• antiepileptic drug;
  • pregnancy;
  • teratogenicity;
  • fetal malformation;
  • drug metabolism;
  • pharmacogenomics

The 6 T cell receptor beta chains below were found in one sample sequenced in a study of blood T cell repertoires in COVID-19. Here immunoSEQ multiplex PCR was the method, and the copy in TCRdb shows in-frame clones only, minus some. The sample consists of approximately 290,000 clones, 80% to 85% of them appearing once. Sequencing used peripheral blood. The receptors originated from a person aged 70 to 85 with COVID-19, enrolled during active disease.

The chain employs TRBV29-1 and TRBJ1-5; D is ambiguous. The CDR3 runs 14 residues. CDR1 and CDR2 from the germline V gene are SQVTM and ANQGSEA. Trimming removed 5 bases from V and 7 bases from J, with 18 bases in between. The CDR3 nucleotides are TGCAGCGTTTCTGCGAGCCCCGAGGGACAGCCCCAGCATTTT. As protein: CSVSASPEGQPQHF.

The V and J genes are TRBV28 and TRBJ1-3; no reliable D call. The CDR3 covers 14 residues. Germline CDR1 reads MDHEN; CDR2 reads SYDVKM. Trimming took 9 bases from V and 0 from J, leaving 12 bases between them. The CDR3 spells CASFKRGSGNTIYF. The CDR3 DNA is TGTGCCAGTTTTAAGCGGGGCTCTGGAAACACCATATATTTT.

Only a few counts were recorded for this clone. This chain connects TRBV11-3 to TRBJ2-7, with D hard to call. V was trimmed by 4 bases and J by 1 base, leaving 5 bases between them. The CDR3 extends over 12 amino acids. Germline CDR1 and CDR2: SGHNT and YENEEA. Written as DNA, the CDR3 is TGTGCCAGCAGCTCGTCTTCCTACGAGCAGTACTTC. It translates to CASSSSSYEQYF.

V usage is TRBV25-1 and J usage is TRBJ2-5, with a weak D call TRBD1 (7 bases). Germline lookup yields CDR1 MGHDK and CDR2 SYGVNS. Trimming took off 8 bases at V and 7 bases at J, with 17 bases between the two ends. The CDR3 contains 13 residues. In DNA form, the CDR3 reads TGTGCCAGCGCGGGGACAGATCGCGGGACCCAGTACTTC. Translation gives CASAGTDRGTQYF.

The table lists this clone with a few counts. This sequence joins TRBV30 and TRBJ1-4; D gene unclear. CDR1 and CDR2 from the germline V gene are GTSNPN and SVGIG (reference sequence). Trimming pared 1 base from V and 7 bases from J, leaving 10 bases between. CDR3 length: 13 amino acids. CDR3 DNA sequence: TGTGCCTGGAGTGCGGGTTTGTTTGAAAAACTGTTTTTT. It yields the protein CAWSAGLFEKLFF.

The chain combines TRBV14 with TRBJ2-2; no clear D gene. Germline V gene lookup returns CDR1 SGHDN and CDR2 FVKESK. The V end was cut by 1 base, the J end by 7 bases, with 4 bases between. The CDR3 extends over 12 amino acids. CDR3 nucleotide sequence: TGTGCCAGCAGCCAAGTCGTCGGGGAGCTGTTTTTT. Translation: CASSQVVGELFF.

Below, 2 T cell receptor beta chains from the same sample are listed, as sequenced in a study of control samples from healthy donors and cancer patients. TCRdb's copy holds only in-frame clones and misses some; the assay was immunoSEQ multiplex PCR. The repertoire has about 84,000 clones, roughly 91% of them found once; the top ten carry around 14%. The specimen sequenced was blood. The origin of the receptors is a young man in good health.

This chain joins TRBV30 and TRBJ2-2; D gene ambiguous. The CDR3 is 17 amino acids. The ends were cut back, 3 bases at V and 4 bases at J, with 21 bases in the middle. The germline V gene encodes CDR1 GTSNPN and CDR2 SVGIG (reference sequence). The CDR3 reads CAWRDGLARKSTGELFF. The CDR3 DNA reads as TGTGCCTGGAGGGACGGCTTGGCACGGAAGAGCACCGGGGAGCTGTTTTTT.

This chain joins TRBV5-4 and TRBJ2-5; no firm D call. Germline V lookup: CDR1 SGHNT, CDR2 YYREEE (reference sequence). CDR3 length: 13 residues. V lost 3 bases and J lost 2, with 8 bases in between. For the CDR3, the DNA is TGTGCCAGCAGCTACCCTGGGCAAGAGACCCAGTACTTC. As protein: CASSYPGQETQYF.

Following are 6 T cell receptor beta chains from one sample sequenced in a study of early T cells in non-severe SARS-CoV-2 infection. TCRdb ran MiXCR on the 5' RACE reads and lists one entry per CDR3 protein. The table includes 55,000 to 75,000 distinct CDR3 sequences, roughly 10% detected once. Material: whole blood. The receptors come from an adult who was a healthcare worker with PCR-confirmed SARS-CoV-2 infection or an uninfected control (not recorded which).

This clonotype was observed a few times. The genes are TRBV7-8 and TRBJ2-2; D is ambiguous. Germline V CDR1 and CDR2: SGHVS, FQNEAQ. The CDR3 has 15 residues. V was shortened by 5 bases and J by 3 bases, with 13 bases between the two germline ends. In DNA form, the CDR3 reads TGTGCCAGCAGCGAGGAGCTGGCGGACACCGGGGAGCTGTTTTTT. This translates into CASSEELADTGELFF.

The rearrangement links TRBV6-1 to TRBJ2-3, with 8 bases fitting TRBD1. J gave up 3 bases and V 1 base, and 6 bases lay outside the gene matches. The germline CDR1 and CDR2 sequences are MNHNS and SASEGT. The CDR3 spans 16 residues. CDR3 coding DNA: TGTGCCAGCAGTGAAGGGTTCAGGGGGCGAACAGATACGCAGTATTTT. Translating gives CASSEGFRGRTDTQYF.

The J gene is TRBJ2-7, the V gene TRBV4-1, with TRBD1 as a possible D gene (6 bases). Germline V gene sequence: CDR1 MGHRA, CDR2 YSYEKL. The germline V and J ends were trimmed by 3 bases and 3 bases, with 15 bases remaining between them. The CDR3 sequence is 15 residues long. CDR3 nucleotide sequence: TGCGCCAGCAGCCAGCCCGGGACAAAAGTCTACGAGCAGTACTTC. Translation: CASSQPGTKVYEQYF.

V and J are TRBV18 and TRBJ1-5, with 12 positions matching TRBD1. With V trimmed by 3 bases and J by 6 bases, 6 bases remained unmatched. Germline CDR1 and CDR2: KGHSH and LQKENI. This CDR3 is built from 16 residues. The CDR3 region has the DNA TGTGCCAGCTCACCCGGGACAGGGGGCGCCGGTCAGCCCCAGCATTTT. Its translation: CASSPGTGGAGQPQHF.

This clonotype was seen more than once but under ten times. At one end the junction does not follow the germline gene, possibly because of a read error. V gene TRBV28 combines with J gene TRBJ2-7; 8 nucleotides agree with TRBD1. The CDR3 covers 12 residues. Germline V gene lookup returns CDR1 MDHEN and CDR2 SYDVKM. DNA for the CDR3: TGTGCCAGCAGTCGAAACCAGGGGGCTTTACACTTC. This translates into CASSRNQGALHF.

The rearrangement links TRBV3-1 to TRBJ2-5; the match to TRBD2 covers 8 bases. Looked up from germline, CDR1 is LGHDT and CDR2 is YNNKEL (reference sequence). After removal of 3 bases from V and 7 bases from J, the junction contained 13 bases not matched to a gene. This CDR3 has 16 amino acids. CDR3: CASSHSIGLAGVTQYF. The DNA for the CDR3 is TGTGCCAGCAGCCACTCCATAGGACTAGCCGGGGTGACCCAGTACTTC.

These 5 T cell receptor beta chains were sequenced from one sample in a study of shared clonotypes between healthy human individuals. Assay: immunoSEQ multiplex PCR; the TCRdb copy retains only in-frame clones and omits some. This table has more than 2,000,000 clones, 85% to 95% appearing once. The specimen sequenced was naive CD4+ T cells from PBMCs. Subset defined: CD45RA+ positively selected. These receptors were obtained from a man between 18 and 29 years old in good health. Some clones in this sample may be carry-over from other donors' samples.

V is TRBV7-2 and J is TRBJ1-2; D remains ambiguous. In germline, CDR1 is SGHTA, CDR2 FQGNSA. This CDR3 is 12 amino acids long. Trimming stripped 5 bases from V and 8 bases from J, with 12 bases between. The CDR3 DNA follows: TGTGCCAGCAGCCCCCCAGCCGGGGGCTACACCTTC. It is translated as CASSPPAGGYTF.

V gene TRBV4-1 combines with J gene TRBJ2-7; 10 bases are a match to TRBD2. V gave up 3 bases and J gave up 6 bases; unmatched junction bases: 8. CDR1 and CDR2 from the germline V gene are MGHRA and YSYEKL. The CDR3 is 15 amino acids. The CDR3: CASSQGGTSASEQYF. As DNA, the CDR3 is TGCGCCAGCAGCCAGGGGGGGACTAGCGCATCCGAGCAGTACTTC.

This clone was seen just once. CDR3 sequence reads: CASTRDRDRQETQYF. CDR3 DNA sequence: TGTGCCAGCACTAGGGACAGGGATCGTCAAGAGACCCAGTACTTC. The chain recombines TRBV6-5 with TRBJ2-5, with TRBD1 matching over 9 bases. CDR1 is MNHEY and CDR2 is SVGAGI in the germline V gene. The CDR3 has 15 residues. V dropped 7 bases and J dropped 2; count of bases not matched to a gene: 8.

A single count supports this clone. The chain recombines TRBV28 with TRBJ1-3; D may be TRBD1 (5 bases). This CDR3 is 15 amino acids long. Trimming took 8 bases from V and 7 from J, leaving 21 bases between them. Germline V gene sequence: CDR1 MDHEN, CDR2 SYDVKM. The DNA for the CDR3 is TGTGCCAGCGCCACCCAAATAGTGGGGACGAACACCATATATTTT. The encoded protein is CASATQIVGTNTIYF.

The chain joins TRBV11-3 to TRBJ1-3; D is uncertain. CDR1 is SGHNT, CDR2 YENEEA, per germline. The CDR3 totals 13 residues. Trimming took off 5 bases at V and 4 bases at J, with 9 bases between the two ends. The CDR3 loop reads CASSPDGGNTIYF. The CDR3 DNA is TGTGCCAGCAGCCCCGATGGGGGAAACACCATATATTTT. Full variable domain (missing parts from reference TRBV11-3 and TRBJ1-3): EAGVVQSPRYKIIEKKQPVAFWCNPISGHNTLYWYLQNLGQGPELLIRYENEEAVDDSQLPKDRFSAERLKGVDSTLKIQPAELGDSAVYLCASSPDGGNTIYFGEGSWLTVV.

The approach to clinical decision-making pertaining to the use of antiepileptic drugs (AEDs) during pregnancy has relied on previous accumulated experience and, since the 1990s, on data from pregnancy registries. The limitations of this process are that no information regarding the chemical attributes of the AED under consideration, nor the role of a number of enzyme systems that are known to interact with foreign compounds to modify their potential for harm, are included. The role of the hepatic mixed function oxidase system may be especially important in conferring teratogenic risk. However, systems such as epoxide hydrolase, glutathione reductase, superoxide dismutase and other toxin-scavenging systems may be important modifiers that lower the risk. Knowledge is also accumulating on the interactions of AEDs with molecular targets such as histone deacetylase and peroxisome proliferator-activated receptors that may play important roles in teratogenesis. While our knowledge of these factors are incomplete, progress can be achieved by beginning to include these concepts in our discussion on the topic and by promoting research that may improve our ability to individualize the analysis of risk for a specific patient with regards to specific AEDs.